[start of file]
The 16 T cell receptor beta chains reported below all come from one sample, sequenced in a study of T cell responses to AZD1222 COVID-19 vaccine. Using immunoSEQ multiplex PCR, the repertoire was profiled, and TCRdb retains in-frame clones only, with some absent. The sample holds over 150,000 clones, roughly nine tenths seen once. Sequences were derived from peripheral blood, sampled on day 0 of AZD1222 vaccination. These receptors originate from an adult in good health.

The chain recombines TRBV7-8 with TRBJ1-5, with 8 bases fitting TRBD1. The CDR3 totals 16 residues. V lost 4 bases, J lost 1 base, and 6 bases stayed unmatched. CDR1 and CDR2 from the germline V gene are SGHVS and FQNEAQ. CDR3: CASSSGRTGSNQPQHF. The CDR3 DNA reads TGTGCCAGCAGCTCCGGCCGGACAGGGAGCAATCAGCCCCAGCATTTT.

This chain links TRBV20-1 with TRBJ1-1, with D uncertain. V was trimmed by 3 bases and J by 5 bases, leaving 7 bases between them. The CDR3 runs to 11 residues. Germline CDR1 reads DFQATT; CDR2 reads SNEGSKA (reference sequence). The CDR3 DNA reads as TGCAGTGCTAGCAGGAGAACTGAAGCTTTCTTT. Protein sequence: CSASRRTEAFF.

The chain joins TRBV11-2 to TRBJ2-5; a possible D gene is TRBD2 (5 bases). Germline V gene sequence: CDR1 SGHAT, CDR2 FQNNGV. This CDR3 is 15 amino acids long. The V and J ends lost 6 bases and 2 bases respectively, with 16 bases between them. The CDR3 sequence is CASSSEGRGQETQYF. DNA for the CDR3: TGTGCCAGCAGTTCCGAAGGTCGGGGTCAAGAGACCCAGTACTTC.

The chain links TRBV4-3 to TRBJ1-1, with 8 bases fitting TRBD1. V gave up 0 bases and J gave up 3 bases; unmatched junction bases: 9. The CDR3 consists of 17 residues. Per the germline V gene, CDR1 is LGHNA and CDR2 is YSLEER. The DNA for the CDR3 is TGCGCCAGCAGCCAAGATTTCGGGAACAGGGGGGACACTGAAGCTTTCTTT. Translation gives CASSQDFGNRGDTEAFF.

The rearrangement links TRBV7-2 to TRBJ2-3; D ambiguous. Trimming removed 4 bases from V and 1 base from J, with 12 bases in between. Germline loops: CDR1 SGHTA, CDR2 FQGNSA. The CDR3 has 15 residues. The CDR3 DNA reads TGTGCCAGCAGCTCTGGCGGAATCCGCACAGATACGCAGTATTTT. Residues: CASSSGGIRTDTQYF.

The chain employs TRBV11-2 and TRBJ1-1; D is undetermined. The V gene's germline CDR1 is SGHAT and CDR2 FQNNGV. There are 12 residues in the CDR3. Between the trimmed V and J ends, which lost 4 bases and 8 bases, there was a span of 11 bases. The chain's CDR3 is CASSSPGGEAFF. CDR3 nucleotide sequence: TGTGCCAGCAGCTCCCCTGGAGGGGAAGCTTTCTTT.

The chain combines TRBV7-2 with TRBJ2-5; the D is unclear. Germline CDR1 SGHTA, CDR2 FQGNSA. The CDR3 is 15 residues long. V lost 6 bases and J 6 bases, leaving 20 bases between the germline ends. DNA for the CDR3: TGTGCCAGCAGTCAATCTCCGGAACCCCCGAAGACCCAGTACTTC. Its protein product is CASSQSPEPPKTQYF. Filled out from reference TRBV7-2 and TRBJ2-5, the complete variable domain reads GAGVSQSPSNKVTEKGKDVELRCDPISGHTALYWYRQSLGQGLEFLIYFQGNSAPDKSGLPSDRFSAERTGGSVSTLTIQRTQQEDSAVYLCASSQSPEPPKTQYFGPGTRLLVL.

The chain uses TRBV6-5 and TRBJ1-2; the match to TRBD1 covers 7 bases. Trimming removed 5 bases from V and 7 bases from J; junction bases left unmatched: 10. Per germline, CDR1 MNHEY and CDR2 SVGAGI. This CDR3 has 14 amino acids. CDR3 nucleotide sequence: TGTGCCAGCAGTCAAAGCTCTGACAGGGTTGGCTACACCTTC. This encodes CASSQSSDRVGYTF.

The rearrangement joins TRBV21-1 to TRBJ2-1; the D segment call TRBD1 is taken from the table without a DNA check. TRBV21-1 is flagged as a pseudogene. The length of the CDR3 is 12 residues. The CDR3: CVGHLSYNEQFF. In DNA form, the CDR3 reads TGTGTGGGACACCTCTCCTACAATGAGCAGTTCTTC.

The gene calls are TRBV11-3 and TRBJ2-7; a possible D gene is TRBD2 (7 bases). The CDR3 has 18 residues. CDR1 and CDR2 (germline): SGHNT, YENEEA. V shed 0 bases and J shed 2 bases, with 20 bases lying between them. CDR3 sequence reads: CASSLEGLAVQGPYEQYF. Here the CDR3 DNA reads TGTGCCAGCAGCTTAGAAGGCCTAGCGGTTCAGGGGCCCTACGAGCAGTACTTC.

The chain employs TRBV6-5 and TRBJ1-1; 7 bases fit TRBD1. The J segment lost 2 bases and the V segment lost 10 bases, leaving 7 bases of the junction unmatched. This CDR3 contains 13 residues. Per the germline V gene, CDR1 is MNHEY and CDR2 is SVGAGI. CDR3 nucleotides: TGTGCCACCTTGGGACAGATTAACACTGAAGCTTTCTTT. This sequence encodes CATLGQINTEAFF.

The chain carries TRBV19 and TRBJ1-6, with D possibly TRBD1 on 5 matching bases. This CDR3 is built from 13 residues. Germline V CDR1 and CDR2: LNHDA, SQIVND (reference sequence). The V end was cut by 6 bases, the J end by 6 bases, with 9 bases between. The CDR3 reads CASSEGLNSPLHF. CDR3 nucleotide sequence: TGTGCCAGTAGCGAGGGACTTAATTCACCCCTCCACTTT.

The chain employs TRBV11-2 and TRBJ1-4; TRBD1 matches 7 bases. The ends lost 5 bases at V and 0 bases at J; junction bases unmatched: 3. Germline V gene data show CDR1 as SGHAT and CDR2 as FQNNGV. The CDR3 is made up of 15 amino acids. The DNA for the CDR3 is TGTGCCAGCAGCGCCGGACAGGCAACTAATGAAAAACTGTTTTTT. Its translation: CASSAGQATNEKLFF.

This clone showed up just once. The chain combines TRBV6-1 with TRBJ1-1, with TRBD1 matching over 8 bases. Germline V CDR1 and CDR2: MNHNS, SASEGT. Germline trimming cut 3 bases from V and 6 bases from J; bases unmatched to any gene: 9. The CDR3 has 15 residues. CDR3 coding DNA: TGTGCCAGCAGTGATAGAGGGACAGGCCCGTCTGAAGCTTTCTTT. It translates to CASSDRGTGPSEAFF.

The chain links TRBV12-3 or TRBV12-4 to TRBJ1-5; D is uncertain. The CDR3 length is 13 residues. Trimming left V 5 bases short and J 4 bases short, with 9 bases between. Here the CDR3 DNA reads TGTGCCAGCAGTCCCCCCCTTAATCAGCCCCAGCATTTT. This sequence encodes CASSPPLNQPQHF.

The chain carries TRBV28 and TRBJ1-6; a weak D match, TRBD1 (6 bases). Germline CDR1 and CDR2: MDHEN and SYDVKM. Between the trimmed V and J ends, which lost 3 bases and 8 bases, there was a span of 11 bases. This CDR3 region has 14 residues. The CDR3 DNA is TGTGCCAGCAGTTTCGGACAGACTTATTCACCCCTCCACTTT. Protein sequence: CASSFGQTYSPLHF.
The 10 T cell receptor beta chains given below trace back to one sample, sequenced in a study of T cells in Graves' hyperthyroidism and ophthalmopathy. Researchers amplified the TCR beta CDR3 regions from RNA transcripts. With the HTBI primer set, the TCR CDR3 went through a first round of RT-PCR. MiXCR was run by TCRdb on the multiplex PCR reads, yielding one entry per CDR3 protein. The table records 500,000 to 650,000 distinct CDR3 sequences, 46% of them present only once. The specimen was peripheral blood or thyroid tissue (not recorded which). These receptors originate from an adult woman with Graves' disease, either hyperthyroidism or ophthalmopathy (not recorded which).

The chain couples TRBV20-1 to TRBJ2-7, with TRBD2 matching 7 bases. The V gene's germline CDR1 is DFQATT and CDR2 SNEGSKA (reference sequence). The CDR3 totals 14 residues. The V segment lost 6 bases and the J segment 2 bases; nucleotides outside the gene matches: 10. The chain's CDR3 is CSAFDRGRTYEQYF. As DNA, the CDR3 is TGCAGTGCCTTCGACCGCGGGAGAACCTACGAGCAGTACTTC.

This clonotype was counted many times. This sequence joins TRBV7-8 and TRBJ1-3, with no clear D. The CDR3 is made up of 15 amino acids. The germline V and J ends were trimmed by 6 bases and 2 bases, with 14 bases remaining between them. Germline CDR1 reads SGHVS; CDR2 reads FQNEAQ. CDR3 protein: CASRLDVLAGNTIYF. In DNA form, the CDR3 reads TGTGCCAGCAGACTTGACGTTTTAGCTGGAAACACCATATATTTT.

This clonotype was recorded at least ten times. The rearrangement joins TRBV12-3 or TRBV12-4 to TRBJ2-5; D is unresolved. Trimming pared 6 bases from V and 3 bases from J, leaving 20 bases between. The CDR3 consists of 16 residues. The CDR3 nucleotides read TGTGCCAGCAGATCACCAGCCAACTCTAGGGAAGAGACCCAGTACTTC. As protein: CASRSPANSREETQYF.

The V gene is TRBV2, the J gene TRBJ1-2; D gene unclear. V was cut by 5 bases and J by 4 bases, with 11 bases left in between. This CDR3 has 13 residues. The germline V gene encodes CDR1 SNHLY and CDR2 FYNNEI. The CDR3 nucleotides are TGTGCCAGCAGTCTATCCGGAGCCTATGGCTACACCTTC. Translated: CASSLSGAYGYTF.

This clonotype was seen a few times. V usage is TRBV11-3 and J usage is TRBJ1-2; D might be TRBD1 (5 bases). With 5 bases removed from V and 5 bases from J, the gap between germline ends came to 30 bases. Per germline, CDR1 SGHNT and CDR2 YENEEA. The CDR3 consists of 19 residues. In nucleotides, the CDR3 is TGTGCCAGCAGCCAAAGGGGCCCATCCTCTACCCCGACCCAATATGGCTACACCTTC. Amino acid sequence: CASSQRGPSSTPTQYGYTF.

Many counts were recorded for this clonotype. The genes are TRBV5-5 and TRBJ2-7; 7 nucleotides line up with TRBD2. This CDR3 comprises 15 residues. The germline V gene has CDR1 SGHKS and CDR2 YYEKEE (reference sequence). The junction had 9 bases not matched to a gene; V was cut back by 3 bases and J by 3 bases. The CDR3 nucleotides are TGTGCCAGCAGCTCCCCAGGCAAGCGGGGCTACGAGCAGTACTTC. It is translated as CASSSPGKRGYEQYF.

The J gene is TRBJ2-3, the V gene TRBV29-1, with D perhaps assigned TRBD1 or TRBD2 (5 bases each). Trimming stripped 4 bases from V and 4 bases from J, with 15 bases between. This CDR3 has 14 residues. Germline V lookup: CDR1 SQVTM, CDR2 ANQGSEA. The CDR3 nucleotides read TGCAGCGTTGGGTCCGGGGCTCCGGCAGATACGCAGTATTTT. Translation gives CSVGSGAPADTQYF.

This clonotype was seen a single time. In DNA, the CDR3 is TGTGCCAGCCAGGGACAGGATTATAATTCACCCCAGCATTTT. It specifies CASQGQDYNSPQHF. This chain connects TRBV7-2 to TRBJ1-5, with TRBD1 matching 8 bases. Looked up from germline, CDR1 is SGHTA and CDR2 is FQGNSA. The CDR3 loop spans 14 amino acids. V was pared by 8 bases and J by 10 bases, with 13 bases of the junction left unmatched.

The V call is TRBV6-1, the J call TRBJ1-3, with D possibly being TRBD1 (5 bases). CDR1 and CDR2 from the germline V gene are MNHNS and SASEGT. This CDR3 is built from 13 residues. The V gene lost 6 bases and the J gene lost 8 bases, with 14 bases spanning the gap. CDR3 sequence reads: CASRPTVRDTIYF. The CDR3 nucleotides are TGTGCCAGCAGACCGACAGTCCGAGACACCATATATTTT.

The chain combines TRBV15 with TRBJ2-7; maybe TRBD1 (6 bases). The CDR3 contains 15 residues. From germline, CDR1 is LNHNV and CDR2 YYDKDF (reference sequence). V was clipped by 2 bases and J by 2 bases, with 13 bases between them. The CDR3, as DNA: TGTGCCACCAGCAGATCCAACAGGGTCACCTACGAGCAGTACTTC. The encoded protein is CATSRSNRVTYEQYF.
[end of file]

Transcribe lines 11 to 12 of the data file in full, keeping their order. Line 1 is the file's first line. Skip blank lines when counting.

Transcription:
The gene calls are TRBV11-3 and TRBJ2-7; a possible D gene is TRBD2 (7 bases). The CDR3 has 18 residues. CDR1 and CDR2 (germline): SGHNT, YENEEA. V shed 0 bases and J shed 2 bases, with 20 bases lying between them. CDR3 sequence reads: CASSLEGLAVQGPYEQYF. Here the CDR3 DNA reads TGTGCCAGCAGCTTAGAAGGCCTAGCGGTTCAGGGGCCCTACGAGCAGTACTTC.

The chain employs TRBV6-5 and TRBJ1-1; 7 bases fit TRBD1. The J segment lost 2 bases and the V segment lost 10 bases, leaving 7 bases of the junction unmatched. This CDR3 contains 13 residues. Per the germline V gene, CDR1 is MNHEY and CDR2 is SVGAGI. CDR3 nucleotides: TGTGCCACCTTGGGACAGATTAACACTGAAGCTTTCTTT. This sequence encodes CATLGQINTEAFF.